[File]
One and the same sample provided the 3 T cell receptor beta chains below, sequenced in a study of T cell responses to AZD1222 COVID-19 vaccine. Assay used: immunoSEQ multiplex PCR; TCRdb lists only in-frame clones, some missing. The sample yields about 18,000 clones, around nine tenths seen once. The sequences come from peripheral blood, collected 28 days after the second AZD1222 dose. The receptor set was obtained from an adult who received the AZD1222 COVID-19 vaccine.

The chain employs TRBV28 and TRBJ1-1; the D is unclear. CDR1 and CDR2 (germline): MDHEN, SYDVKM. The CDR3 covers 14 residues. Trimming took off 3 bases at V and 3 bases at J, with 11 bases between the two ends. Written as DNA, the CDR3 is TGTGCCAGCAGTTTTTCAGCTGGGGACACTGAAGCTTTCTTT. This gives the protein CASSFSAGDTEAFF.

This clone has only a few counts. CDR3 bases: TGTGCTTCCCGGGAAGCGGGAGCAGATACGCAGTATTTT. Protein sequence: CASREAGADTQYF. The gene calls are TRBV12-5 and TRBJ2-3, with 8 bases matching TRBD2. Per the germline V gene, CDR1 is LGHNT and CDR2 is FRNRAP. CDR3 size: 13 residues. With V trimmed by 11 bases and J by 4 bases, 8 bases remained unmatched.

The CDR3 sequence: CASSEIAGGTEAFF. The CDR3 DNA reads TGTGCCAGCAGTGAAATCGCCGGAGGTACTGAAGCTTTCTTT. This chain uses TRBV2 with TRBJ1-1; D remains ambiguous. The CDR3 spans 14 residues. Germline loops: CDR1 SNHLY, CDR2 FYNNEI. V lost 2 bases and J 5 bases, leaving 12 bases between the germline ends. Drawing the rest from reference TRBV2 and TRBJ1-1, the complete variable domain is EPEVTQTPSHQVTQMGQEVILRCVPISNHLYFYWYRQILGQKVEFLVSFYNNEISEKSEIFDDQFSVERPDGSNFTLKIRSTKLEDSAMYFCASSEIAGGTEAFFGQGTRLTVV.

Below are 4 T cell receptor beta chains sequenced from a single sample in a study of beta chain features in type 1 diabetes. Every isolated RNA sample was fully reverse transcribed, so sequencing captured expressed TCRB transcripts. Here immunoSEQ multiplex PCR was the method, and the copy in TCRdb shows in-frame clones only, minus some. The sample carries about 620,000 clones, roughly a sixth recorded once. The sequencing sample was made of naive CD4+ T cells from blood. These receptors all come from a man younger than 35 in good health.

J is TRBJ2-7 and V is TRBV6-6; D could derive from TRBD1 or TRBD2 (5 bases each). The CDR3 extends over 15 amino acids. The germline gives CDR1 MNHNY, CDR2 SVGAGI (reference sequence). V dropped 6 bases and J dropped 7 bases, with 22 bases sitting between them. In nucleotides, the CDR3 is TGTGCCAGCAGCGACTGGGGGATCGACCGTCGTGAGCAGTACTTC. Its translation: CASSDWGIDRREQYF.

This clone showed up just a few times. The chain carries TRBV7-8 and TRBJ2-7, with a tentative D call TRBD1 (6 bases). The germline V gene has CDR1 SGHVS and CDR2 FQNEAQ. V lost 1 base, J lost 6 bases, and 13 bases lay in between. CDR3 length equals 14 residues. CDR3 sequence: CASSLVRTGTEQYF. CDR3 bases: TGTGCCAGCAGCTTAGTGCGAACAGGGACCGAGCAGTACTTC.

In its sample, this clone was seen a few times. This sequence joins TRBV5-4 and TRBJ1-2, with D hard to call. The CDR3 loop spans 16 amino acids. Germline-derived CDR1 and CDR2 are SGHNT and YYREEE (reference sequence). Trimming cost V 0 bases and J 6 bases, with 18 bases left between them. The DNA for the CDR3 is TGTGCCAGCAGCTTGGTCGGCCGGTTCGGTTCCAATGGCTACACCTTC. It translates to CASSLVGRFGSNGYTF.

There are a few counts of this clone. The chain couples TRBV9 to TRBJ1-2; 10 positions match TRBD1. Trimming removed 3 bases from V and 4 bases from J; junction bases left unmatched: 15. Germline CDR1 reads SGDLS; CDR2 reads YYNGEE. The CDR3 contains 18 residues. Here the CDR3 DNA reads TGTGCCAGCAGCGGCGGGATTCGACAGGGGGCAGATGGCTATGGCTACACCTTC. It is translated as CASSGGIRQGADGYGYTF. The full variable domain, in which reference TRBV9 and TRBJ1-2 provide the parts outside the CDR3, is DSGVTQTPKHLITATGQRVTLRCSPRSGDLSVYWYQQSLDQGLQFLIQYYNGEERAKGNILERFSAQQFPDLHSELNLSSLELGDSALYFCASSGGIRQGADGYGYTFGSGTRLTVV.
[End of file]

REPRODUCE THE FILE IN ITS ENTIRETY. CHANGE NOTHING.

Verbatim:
One and the same sample provided the 3 T cell receptor beta chains below, sequenced in a study of T cell responses to AZD1222 COVID-19 vaccine. Assay used: immunoSEQ multiplex PCR; TCRdb lists only in-frame clones, some missing. The sample yields about 18,000 clones, around nine tenths seen once. The sequences come from peripheral blood, collected 28 days after the second AZD1222 dose. The receptor set was obtained from an adult who received the AZD1222 COVID-19 vaccine.

The chain employs TRBV28 and TRBJ1-1; the D is unclear. CDR1 and CDR2 (germline): MDHEN, SYDVKM. The CDR3 covers 14 residues. Trimming took off 3 bases at V and 3 bases at J, with 11 bases between the two ends. Written as DNA, the CDR3 is TGTGCCAGCAGTTTTTCAGCTGGGGACACTGAAGCTTTCTTT. This gives the protein CASSFSAGDTEAFF.

This clone has only a few counts. CDR3 bases: TGTGCTTCCCGGGAAGCGGGAGCAGATACGCAGTATTTT. Protein sequence: CASREAGADTQYF. The gene calls are TRBV12-5 and TRBJ2-3, with 8 bases matching TRBD2. Per the germline V gene, CDR1 is LGHNT and CDR2 is FRNRAP. CDR3 size: 13 residues. With V trimmed by 11 bases and J by 4 bases, 8 bases remained unmatched.

The CDR3 sequence: CASSEIAGGTEAFF. The CDR3 DNA reads TGTGCCAGCAGTGAAATCGCCGGAGGTACTGAAGCTTTCTTT. This chain uses TRBV2 with TRBJ1-1; D remains ambiguous. The CDR3 spans 14 residues. Germline loops: CDR1 SNHLY, CDR2 FYNNEI. V lost 2 bases and J 5 bases, leaving 12 bases between the germline ends. Drawing the rest from reference TRBV2 and TRBJ1-1, the complete variable domain is EPEVTQTPSHQVTQMGQEVILRCVPISNHLYFYWYRQILGQKVEFLVSFYNNEISEKSEIFDDQFSVERPDGSNFTLKIRSTKLEDSAMYFCASSEIAGGTEAFFGQGTRLTVV.

Below are 4 T cell receptor beta chains sequenced from a single sample in a study of beta chain features in type 1 diabetes. Every isolated RNA sample was fully reverse transcribed, so sequencing captured expressed TCRB transcripts. Here immunoSEQ multiplex PCR was the method, and the copy in TCRdb shows in-frame clones only, minus some. The sample carries about 620,000 clones, roughly a sixth recorded once. The sequencing sample was made of naive CD4+ T cells from blood. These receptors all come from a man younger than 35 in good health.

J is TRBJ2-7 and V is TRBV6-6; D could derive from TRBD1 or TRBD2 (5 bases each). The CDR3 extends over 15 amino acids. The germline gives CDR1 MNHNY, CDR2 SVGAGI (reference sequence). V dropped 6 bases and J dropped 7 bases, with 22 bases sitting between them. In nucleotides, the CDR3 is TGTGCCAGCAGCGACTGGGGGATCGACCGTCGTGAGCAGTACTTC. Its translation: CASSDWGIDRREQYF.

This clone showed up just a few times. The chain carries TRBV7-8 and TRBJ2-7, with a tentative D call TRBD1 (6 bases). The germline V gene has CDR1 SGHVS and CDR2 FQNEAQ. V lost 1 base, J lost 6 bases, and 13 bases lay in between. CDR3 length equals 14 residues. CDR3 sequence: CASSLVRTGTEQYF. CDR3 bases: TGTGCCAGCAGCTTAGTGCGAACAGGGACCGAGCAGTACTTC.

In its sample, this clone was seen a few times. This sequence joins TRBV5-4 and TRBJ1-2, with D hard to call. The CDR3 loop spans 16 amino acids. Germline-derived CDR1 and CDR2 are SGHNT and YYREEE (reference sequence). Trimming cost V 0 bases and J 6 bases, with 18 bases left between them. The DNA for the CDR3 is TGTGCCAGCAGCTTGGTCGGCCGGTTCGGTTCCAATGGCTACACCTTC. It translates to CASSLVGRFGSNGYTF.

There are a few counts of this clone. The chain couples TRBV9 to TRBJ1-2; 10 positions match TRBD1. Trimming removed 3 bases from V and 4 bases from J; junction bases left unmatched: 15. Germline CDR1 reads SGDLS; CDR2 reads YYNGEE. The CDR3 contains 18 residues. Here the CDR3 DNA reads TGTGCCAGCAGCGGCGGGATTCGACAGGGGGCAGATGGCTATGGCTACACCTTC. It is translated as CASSGGIRQGADGYGYTF. The full variable domain, in which reference TRBV9 and TRBJ1-2 provide the parts outside the CDR3, is DSGVTQTPKHLITATGQRVTLRCSPRSGDLSVYWYQQSLDQGLQFLIQYYNGEERAKGNILERFSAQQFPDLHSELNLSSLELGDSALYFCASSGGIRQGADGYGYTFGSGTRLTVV.